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Random Acts of Kindness Day: ‘Kindness should be standard in the workplace’

When you think of random acts of kindness you may think of an unexpected gift of flowers, helping an old person across the road or paying somebody a compliment. What doesn’t spring to mind for most people is work. With random acts of kindness day happening on 17th February one company is calling for more employers to make kindness standard and reap the rewards of a happier, more productive workforce.

Anthony Sutton, Director of Cream HR, believes that workplaces should adopt more kindness. He is not alone in his beliefs. In a study by the University of California researching workers in Coca Cola’s Madrid headquarters, results found that kindness had a ‘positive ripple effect’ across the workplace culture. Random acts of kindness undertaken by a sub-set of the participants – however small or seemingly insignificant, acted as a buffer during stressful and difficult working conditions. Employees in the study reported higher levels of life and job satisfaction and fewer depressive symptoms. The participants reported higher levels of autonomy and felt more competent in the workplace. Finally, the kindness displayed led to an increase in ‘prosocial’ behaviour – employees felt part of a unit, cared for, and looked after by their workplace.

Sutton said: “I think it is really important not to disregard so called ‘soft skills” and to consider how an act of kindness can improve staff morale, engagement and general feelings of well-being. Employers can show kindness through extravagant gestures – an awards ceremony, a day off or providing afternoon tea in the office.  But it can also be demonstrated in small ways that are no less impactful or critical to the general well-being of your teams.  Holding a door open when a colleague is struggling, noticing one of your employees has been assigned a huge amount of work and asking how you can help them, or suggesting an early finish for an employee to attend a midweek football match or see their child’s sports day.”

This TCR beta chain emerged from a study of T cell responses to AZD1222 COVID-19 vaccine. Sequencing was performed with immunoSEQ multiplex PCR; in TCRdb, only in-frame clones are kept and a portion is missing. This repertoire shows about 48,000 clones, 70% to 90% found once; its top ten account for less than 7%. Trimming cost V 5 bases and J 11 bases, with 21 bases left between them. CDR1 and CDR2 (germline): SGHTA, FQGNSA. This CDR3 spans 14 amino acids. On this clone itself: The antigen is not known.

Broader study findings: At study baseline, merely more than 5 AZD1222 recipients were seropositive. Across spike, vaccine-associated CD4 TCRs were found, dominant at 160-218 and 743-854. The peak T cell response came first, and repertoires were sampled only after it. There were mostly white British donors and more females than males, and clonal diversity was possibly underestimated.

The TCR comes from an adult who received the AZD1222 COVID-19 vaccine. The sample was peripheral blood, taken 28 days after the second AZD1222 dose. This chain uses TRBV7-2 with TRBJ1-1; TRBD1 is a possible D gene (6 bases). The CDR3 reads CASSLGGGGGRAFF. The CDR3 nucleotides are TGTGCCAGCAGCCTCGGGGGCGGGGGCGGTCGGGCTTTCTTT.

It’s not just Cream HR that feels kindness is key at work, when they asked people to share things their employers had done that made them feel appreciated the answers ranged from small thoughtful things to grand gestures, but the result was always the same – improved morale and loyalty to the company.

Caroline Begley, who used to work at the head office of a national retailer, said: “They were big on staff happiness and at one point (sadly before I joined) they paid for a staff ski trip every year. We had a lady who did massages once a week, and each department had a turn on a rota. There were yoga classes once a week after work. There was a bar in reception which opened on Friday nights and for big parties. Each year of service earned you another day’s holiday. Great staff discount, the usual bike and train ticket salary sacrifice schemes as well, pension contributions, dental healthcare option and so on and there was always a lot of cake.”

Others talked of the small acts that made a difference to them. Coach, trainer and consultant Isabelle Fielding recalled a random act of kindness made by a client on her first day: “I was about to start a contract with a company and had a scary medical emergency. I was gutted to miss my first day, but the owner sent me a beautiful bunch of flowers, a recording of the induction and was generally so kind and supportive”.

These gestures will be remembered for a long time and their power is huge. Cream HR suggests that people don’t wait for colleagues to tell them they are struggling, but offer  to help first. It’s also important to recognise that we all  have personal lives and that, no matter how hard we try, it is almost impossible to leave these at the door. And nor should we.

Sutton concluded: “The easiest and most important thing an employer can do is – say thank you.  For a job well done, or a challenge overcome. For fantastic teamwork or an act of kindness shown.”